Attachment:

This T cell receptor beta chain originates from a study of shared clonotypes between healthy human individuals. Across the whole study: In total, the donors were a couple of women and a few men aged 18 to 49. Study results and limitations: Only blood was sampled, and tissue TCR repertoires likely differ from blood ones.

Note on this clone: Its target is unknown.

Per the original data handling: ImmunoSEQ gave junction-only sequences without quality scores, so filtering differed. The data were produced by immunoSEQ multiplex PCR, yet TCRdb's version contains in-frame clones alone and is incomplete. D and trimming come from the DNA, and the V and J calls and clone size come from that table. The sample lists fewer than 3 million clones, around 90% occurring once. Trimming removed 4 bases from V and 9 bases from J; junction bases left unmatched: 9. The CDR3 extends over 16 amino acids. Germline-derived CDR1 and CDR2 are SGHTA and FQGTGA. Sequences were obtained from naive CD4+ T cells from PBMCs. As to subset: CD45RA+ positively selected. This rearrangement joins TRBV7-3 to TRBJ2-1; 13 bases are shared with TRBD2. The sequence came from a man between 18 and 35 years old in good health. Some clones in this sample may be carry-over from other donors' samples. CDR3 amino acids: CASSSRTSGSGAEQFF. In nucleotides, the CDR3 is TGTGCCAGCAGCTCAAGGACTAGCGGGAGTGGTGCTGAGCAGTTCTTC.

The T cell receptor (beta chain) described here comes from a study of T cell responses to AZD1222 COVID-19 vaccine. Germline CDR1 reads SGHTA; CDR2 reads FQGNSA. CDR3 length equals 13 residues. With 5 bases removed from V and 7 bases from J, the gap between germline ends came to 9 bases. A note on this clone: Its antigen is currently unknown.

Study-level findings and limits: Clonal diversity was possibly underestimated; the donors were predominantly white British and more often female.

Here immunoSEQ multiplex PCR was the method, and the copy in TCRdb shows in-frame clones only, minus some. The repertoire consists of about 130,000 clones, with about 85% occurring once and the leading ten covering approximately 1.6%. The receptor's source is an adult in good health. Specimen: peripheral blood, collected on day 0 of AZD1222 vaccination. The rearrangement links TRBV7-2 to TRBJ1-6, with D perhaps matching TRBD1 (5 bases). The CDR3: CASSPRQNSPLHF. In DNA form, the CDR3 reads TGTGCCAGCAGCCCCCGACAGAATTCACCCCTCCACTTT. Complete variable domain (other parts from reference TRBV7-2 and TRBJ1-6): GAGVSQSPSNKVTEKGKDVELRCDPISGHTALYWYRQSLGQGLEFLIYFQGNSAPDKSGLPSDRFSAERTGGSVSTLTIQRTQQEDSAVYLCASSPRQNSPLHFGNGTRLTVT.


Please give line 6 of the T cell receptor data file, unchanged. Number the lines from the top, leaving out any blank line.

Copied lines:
Here immunoSEQ multiplex PCR was the method, and the copy in TCRdb shows in-frame clones only, minus some. The repertoire consists of about 130,000 clones, with about 85% occurring once and the leading ten covering approximately 1.6%. The receptor's source is an adult in good health. Specimen: peripheral blood, collected on day 0 of AZD1222 vaccination. The rearrangement links TRBV7-2 to TRBJ1-6, with D perhaps matching TRBD1 (5 bases). The CDR3: CASSPRQNSPLHF. In DNA form, the CDR3 reads TGTGCCAGCAGCCCCCGACAGAATTCACCCCTCCACTTT. Complete variable domain (other parts from reference TRBV7-2 and TRBJ1-6): GAGVSQSPSNKVTEKGKDVELRCDPISGHTALYWYRQSLGQGLEFLIYFQGNSAPDKSGLPSDRFSAERTGGSVSTLTIQRTQQEDSAVYLCASSPRQNSPLHFGNGTRLTVT.